C. William O'Neill
|C. William O'Neill|
|59th Governor of Ohio|
January 14, 1957 – January 12, 1959
|Lieutenant||Paul M. Herbert|
|Preceded by||John William Brown|
|Succeeded by||Michael DiSalle|
|37th Ohio Attorney General|
|Preceded by||Herbert S. Duffy|
|Succeeded by||William B. Saxbe|
|Associate Justice of the Ohio Supreme Court|
November 30, 1960 – April 4, 1970
|Preceded by||John Weld Peck II|
|Succeeded by||Leonard J. Stern|
|Chief Justice of the Ohio Supreme Court|
April 3, 1970 – August 20, 1978
|Preceded by||Kingsley A. Taft|
|Succeeded by||Robert E. Leach|
|Speaker of the Ohio House|
January 6, 1947 – January 2, 1949
|Preceded by||Jackson E. Betts|
|Succeeded by||John F. Cantwell|
February 14, 1916|
|Died||August 20, 1978
|Alma mater||Marietta College, Moritz College of Law|
C. William O'Neill (The C did not stand for anything) (February 14, 1916 - August 20, 1978) was a Republican politician from Ohio. He was born in Marietta, Ohio. He was the 59th Governor of Ohio. He graduated from both Marietta College (1938) and The Ohio State University Moritz College of Law (1942). While at Marietta he joined The Delta Upsilon University.
O'Neill served as a state representative and as Speaker of the House. He was then elected the State Attorney General in 1950, being the youngest person elected to the office at age 34. He served from 1951–1957, when he was elected to the governorship. O'Neill served until 1959. He was defeated for reelection due to his support of the controversial proposed "right to work" amendment to the Ohio Constitution. He served on the Ohio Supreme Court from 1960 until his death serving as an associate justice, then Chief Justice. O'Neill was the only Ohioan to serve in top leadership positions in the legislative, executive and judicial branches of Ohio.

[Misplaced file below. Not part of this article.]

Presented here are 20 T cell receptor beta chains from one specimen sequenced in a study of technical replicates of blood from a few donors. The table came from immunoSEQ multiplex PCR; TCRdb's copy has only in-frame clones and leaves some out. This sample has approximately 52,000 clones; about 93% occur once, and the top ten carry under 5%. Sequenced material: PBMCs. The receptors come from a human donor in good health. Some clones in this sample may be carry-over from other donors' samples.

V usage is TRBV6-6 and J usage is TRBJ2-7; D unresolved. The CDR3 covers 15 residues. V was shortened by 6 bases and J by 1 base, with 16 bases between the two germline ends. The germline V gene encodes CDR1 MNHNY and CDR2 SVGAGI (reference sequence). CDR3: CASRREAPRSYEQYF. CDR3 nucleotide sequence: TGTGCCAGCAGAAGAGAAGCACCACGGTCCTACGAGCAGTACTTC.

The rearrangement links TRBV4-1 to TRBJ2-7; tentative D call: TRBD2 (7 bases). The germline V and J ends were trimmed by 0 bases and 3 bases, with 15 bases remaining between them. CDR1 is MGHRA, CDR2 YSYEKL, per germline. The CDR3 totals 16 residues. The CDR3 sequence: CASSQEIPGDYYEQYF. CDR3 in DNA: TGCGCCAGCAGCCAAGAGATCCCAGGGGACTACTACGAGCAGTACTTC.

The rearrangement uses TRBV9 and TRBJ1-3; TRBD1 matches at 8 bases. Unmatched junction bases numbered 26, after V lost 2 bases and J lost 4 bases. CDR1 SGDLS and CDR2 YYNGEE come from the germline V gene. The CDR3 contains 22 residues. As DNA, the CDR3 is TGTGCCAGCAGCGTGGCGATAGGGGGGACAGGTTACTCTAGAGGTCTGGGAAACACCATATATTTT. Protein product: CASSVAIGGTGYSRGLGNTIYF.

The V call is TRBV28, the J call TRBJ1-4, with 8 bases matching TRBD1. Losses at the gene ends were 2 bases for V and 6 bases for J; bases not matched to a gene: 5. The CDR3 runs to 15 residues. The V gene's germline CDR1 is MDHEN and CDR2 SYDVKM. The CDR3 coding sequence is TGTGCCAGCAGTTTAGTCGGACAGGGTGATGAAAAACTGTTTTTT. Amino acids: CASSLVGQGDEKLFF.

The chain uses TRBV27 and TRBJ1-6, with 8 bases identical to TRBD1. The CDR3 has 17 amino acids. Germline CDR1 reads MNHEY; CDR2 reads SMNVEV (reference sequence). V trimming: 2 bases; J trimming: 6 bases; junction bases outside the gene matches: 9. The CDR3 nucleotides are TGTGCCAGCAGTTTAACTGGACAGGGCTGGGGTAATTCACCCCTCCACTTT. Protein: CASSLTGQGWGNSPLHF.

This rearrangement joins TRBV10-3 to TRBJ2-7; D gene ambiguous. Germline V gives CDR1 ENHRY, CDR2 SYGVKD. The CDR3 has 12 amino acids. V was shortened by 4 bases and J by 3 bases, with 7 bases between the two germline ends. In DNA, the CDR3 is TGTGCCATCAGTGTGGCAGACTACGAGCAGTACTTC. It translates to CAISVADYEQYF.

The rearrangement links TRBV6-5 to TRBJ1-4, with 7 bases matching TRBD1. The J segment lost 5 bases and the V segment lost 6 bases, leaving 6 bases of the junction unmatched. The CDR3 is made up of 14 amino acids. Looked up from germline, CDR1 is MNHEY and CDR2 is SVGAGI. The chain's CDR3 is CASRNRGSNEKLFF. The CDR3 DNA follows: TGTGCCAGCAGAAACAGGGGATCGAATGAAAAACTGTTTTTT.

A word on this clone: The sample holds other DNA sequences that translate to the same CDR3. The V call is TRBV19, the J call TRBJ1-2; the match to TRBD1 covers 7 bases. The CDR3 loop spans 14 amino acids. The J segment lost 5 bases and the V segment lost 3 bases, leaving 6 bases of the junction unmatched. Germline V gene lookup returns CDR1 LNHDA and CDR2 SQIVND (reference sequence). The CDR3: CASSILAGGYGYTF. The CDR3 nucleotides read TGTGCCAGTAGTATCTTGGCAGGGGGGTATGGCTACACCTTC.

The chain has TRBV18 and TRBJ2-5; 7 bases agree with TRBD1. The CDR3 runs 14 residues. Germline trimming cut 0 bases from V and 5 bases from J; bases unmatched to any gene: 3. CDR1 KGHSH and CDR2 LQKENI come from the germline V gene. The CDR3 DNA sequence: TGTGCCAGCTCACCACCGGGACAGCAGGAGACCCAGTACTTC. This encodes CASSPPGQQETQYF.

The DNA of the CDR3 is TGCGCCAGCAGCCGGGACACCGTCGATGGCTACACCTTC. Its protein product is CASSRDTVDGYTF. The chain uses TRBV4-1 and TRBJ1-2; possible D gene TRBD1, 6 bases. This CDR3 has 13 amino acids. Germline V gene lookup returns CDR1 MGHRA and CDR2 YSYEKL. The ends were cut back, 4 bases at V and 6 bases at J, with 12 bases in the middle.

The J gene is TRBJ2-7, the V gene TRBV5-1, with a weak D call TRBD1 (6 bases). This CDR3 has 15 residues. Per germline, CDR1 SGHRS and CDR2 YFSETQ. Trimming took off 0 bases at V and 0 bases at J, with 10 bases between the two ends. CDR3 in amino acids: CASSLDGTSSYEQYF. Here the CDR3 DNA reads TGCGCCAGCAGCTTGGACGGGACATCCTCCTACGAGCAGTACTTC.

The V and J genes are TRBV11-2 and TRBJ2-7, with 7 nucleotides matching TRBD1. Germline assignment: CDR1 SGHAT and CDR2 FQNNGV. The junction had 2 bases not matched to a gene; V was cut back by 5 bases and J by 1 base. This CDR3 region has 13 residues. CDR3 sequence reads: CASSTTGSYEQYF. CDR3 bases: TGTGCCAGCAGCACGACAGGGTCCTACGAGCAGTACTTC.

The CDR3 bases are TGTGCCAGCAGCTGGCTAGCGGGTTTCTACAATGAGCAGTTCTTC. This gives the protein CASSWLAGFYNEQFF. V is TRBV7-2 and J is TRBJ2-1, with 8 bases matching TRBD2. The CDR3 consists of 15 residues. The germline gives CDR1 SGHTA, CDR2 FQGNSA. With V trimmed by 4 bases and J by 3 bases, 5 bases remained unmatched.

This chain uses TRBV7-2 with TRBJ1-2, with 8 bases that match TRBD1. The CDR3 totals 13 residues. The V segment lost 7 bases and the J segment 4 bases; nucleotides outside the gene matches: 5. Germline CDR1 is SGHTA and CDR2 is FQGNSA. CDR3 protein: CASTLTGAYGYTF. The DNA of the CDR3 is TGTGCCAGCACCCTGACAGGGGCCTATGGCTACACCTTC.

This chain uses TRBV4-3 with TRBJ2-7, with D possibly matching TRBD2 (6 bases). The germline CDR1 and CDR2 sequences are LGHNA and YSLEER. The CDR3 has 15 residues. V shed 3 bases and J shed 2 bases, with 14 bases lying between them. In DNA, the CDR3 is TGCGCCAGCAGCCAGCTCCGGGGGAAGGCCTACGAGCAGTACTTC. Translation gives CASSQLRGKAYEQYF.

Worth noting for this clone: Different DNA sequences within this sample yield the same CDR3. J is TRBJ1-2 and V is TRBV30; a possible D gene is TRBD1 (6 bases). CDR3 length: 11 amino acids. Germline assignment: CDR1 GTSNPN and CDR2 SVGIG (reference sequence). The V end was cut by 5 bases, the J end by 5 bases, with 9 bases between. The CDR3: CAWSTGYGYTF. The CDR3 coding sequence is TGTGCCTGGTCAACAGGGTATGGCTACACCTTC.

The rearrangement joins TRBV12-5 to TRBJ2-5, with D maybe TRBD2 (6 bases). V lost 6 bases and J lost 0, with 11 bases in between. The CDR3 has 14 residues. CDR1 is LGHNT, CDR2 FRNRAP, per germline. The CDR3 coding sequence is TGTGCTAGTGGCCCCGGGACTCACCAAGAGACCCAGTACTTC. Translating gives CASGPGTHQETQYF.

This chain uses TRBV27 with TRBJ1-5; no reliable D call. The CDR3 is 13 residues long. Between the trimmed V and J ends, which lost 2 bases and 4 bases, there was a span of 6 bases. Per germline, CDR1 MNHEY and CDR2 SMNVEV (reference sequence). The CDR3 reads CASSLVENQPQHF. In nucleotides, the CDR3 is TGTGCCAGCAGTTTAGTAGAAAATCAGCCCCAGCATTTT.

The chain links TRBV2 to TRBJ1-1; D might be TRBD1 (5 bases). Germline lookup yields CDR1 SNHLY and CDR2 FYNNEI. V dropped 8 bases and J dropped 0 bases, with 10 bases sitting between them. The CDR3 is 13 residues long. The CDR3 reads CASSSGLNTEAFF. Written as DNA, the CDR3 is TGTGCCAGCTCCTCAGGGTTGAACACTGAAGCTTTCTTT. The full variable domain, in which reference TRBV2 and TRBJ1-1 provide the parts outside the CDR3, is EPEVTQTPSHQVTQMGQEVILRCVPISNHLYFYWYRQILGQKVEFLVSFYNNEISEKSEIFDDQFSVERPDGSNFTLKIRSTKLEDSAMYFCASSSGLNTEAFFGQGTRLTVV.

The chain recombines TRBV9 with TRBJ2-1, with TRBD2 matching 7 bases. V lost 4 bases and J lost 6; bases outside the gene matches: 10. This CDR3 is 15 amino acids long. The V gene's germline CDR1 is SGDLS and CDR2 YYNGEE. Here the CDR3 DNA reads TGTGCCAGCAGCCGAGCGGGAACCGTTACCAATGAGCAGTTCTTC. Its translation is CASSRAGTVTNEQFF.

O'Neill was married to Betty Hewson on July 29, 1945, and they had two children. He died August 20, 1978, and his funeral service was at First Community Church in Columbus. He was buried at Oak Grove Cemetery in Marietta.
- The Supreme Court of Ohio and The Ohio Judicial System - C. William O'Neill "As he explained to the Columbus Dispatch in a 1975 interview the initial 'C'. stands for nothing; rather it was a compromise between his mother, who wanted to name him Charles, and his father, who did not want a junior in the family."
- C. W. O'Neill at Ohio History Central
|Party political offices|
|Republican Party nominee for Governor of Ohio